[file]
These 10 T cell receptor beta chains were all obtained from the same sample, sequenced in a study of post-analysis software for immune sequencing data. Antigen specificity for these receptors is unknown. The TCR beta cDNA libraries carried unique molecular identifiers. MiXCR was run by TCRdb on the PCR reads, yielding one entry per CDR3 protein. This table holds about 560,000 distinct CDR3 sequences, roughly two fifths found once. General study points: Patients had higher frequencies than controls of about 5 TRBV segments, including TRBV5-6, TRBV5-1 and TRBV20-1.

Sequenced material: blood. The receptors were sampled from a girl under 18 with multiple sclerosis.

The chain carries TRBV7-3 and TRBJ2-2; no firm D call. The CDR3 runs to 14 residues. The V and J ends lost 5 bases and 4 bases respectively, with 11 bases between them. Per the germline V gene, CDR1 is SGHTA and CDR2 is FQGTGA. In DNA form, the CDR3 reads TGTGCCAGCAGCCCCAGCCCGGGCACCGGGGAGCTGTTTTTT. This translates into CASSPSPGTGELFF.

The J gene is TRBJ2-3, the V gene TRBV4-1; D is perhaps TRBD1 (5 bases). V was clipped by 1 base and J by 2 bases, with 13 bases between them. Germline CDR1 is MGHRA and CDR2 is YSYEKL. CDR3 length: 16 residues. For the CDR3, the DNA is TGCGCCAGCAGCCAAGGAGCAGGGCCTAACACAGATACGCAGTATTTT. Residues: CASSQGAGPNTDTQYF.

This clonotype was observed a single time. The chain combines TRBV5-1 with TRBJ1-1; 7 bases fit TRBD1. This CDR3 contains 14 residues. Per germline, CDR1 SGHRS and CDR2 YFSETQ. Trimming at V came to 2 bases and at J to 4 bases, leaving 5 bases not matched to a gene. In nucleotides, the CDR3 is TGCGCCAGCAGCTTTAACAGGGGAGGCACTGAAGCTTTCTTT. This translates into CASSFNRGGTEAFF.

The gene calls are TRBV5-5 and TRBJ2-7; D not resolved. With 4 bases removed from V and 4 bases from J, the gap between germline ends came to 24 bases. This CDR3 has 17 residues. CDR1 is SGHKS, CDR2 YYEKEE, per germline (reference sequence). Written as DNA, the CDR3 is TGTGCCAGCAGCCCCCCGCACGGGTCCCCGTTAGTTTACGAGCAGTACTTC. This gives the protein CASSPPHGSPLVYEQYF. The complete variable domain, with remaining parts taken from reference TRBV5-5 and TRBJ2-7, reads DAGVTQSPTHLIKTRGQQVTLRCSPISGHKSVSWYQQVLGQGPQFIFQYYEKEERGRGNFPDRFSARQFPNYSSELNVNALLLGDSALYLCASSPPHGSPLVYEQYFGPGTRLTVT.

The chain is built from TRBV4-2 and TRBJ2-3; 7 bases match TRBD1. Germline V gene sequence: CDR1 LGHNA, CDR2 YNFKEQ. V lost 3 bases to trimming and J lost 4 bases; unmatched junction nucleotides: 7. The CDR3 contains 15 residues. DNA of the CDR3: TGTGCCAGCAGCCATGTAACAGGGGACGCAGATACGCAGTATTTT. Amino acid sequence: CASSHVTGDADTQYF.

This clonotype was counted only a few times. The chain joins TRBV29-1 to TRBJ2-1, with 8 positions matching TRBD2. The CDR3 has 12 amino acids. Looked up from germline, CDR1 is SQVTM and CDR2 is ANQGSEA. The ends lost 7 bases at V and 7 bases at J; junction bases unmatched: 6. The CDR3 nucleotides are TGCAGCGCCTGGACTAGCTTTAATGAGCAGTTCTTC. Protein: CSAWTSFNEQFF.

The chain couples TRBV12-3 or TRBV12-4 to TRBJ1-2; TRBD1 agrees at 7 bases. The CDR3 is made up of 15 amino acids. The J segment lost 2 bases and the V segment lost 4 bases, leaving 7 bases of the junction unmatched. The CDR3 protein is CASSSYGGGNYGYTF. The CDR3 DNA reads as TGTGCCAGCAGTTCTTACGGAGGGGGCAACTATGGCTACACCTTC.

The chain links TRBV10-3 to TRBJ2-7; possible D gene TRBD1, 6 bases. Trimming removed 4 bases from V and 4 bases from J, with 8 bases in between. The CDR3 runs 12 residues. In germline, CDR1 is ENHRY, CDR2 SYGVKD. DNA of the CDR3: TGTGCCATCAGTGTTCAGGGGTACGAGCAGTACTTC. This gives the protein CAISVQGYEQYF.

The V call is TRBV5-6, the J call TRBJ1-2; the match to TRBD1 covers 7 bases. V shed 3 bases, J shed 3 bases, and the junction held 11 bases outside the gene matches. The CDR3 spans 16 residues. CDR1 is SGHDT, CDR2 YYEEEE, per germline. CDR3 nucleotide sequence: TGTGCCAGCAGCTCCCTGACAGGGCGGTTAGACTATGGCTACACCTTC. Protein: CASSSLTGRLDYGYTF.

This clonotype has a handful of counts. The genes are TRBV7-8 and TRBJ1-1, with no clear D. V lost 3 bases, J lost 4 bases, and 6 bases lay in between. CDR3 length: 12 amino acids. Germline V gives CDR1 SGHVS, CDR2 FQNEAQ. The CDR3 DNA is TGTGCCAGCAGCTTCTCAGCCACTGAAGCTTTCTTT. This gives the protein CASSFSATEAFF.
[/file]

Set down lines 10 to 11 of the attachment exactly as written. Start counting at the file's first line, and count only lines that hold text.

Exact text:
The chain links TRBV10-3 to TRBJ2-7; possible D gene TRBD1, 6 bases. Trimming removed 4 bases from V and 4 bases from J, with 8 bases in between. The CDR3 runs 12 residues. In germline, CDR1 is ENHRY, CDR2 SYGVKD. DNA of the CDR3: TGTGCCATCAGTGTTCAGGGGTACGAGCAGTACTTC. This gives the protein CAISVQGYEQYF.

The V call is TRBV5-6, the J call TRBJ1-2; the match to TRBD1 covers 7 bases. V shed 3 bases, J shed 3 bases, and the junction held 11 bases outside the gene matches. The CDR3 spans 16 residues. CDR1 is SGHDT, CDR2 YYEEEE, per germline. CDR3 nucleotide sequence: TGTGCCAGCAGCTCCCTGACAGGGCGGTTAGACTATGGCTACACCTTC. Protein: CASSSLTGRLDYGYTF.